Windows Phone 8.1 review
Microsoft chose to open its Build developer conference this year with the latest update to Windows Phone, and with good reason. Although only a point upgrade, Windows Phone 8.1 brings a significant number of improvements to Microsoft’s smartphone OS, which we’ve been testing courtesy of the Developer Preview. No specific date has been announced for the rollout of the software onto consumer Windows Phone handsets, but it’s expected to be very soon.
The biggest upgrade in Windows Phone 8.1 is Cortana, Microsoft’s answer to Siri and Android’s Google Now. Cortana is a “digital personal assistant” that can answer spoken questions, ferret out useful information based on your interests and activities, and carry out tasks, such as setting up calendar reminders or getting navigation instructions.
In practice it works well. Despite the fact that Cortana is currently US-only, the speech recognition interpreted our British mumblings accurately. The personal-assistant features are interesting, too, particular the email and calendar tracking facilities (you can read our first impressions of Cortana here). The catch is that Cortana won’t arrive on UK phones until the back-end of 2014.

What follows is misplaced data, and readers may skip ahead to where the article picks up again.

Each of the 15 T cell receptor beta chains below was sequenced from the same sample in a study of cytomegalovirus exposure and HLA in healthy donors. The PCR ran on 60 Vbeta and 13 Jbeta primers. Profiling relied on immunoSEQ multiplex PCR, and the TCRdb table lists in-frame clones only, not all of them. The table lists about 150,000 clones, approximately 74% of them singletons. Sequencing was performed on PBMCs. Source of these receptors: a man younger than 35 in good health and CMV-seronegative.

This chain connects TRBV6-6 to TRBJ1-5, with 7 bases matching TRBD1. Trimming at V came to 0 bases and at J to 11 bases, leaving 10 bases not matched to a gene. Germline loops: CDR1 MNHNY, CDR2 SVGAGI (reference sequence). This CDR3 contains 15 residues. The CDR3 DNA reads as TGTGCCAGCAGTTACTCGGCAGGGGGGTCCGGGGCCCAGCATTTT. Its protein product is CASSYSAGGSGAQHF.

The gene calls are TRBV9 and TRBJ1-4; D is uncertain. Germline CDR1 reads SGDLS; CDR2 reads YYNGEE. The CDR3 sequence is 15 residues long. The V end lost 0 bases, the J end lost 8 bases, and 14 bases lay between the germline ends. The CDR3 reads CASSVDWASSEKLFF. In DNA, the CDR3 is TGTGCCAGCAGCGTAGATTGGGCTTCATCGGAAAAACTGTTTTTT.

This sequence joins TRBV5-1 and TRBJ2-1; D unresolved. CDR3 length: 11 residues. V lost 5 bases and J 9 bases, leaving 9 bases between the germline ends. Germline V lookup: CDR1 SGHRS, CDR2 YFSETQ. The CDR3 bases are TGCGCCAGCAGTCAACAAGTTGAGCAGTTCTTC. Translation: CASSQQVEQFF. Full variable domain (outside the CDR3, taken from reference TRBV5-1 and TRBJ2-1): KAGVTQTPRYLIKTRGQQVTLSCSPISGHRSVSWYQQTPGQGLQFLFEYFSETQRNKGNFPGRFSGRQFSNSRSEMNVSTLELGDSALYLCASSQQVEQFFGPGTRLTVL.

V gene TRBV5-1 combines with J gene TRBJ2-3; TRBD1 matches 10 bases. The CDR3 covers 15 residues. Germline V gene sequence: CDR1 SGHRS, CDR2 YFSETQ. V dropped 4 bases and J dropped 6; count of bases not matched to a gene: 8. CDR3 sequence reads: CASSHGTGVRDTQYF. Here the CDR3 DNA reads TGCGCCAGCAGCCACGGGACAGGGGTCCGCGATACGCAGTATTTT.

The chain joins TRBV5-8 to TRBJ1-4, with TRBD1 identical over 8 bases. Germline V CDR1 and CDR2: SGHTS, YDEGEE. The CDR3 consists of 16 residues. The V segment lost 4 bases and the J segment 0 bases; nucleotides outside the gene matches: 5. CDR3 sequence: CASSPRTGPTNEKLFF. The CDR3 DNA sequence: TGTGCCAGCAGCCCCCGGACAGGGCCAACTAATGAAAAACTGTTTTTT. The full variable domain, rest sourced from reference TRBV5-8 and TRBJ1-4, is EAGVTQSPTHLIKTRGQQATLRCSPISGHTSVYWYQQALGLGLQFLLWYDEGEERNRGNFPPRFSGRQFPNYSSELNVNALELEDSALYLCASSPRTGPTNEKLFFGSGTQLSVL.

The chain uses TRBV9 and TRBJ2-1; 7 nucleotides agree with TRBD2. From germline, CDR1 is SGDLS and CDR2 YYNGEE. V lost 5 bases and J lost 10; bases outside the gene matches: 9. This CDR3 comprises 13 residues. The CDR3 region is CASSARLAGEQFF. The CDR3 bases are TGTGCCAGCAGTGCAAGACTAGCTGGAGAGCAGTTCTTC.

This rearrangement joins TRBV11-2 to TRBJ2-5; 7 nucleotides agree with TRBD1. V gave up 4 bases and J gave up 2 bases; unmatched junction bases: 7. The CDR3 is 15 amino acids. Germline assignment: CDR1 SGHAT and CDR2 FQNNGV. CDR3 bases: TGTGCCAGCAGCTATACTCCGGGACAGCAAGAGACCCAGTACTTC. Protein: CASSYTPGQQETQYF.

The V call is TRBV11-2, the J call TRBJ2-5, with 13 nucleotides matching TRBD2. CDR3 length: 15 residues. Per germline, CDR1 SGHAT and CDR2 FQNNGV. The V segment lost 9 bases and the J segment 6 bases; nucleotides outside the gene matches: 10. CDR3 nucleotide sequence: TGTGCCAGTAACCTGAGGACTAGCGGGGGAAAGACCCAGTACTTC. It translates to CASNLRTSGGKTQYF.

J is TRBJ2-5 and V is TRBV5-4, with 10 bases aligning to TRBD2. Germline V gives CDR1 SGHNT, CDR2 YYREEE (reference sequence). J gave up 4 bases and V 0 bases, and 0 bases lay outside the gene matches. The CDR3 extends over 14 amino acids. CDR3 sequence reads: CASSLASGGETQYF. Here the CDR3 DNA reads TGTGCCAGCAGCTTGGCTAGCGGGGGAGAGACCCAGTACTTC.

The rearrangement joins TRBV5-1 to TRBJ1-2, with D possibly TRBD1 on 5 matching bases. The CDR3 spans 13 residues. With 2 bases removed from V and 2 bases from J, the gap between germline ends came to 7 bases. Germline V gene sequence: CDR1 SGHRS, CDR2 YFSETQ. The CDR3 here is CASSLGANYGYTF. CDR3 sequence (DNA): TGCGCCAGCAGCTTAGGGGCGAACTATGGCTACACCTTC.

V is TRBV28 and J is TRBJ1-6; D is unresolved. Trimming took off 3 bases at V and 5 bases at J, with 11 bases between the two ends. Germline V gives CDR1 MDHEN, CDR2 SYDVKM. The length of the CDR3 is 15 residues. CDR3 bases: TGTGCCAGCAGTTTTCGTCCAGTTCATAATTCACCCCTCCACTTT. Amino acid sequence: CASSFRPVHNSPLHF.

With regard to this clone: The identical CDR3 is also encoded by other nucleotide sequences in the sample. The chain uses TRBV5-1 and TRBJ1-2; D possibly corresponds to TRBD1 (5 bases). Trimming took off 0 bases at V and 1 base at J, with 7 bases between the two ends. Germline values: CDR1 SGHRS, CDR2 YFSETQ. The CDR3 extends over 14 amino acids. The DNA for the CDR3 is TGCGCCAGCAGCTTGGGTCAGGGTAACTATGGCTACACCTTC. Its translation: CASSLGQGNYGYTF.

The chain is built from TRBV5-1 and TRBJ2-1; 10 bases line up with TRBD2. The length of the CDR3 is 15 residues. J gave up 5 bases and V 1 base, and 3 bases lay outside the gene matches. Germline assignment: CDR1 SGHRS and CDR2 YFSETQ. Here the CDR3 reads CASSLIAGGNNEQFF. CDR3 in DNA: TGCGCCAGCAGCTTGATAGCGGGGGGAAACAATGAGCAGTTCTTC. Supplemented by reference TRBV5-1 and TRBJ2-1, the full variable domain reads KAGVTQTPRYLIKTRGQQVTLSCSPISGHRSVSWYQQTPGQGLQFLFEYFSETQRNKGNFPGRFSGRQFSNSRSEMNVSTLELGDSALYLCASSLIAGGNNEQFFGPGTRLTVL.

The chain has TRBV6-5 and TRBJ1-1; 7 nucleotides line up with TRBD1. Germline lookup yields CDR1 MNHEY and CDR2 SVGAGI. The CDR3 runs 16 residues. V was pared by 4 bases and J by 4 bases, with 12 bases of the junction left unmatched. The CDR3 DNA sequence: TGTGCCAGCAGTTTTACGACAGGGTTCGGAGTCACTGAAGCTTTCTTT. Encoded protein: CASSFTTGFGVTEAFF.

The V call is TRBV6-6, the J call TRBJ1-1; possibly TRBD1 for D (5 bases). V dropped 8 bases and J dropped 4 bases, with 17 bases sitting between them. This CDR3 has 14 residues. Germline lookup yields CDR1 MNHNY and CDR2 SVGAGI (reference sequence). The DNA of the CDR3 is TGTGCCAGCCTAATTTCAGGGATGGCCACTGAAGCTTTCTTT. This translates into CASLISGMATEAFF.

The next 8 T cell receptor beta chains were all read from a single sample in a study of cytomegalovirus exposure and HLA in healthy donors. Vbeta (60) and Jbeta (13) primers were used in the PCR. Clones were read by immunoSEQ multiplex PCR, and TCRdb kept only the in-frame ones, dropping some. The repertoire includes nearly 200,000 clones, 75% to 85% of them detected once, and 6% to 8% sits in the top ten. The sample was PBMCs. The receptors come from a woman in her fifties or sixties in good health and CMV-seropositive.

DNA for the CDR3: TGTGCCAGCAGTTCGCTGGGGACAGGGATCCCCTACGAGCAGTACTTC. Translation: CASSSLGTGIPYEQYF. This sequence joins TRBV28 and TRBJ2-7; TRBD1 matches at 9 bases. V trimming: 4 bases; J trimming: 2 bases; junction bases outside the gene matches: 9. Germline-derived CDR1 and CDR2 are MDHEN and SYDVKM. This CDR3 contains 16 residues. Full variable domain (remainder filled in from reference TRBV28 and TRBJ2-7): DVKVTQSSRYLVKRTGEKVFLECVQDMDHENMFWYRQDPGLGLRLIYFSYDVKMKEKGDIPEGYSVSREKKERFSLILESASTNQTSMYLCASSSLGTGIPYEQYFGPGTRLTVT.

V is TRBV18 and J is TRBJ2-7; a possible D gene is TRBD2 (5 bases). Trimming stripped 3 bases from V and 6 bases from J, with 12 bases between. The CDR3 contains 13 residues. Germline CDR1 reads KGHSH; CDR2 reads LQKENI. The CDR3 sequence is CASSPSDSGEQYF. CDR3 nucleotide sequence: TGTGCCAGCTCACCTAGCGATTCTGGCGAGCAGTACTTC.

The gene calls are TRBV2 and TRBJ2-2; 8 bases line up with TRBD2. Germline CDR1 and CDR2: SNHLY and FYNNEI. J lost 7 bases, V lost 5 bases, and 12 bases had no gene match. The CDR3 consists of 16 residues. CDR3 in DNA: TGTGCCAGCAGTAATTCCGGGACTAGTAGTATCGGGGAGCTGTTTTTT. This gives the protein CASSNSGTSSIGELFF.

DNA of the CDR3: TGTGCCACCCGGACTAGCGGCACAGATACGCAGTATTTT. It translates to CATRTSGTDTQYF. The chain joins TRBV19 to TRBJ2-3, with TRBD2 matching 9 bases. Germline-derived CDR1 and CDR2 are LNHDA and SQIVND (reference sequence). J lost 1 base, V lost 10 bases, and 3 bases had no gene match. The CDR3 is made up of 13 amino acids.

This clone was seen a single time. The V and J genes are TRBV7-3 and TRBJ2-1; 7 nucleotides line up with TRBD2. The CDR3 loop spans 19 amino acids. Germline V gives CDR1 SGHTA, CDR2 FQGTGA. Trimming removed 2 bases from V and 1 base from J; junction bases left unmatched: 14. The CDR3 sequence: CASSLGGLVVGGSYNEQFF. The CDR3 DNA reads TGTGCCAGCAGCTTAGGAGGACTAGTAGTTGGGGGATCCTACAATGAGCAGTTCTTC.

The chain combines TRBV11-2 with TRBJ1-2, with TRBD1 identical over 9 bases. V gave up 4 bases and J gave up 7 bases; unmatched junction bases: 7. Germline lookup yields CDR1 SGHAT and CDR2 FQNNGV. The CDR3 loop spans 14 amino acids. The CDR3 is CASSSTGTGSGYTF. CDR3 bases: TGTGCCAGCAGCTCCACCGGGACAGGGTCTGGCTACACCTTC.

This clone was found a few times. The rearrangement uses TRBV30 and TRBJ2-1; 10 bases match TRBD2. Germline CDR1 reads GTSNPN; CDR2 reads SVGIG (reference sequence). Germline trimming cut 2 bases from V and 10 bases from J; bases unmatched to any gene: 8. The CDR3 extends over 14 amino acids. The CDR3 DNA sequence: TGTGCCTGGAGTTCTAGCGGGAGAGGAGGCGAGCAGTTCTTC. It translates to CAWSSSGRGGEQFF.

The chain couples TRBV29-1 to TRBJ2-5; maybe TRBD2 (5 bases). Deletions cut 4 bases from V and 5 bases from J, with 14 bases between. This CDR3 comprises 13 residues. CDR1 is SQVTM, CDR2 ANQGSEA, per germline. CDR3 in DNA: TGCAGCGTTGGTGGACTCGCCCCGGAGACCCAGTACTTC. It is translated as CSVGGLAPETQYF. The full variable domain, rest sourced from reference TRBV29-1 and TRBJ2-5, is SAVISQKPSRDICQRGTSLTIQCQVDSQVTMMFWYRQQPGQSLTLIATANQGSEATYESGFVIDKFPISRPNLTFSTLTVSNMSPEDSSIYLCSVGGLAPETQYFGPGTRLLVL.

In the meantime, there’s plenty else to get your teeth into in this latest release. First on the list of changes is the ability to add more tiles to the Start screen, with three columns of the larger square tiles now available to play with, rather than two. There are still three sizes of tiles, as before, so you can add up to six of the smallest tile type across the screen if you like.
There’s now also the ability to use a photo as a background to the Start screen, although this doesn’t work in quite the same way as it does on Android or iOS. Instead of placing the wallpaper behind your tiles, in Windows Phone 8.1 your photo becomes the background to the Live Tiles, and moves in parallax with them when they’re scrolled up and down.
These sound like small changes but they add some much-needed visual pizzazz to the Start screen. Something else the OS desperately needed was a way to aggregate notifications, an area in which it has lagged behind its rivals since day one. That problem has been largely solved by the introduction of the Action Center, accessed with a drag down from the top of the screen.
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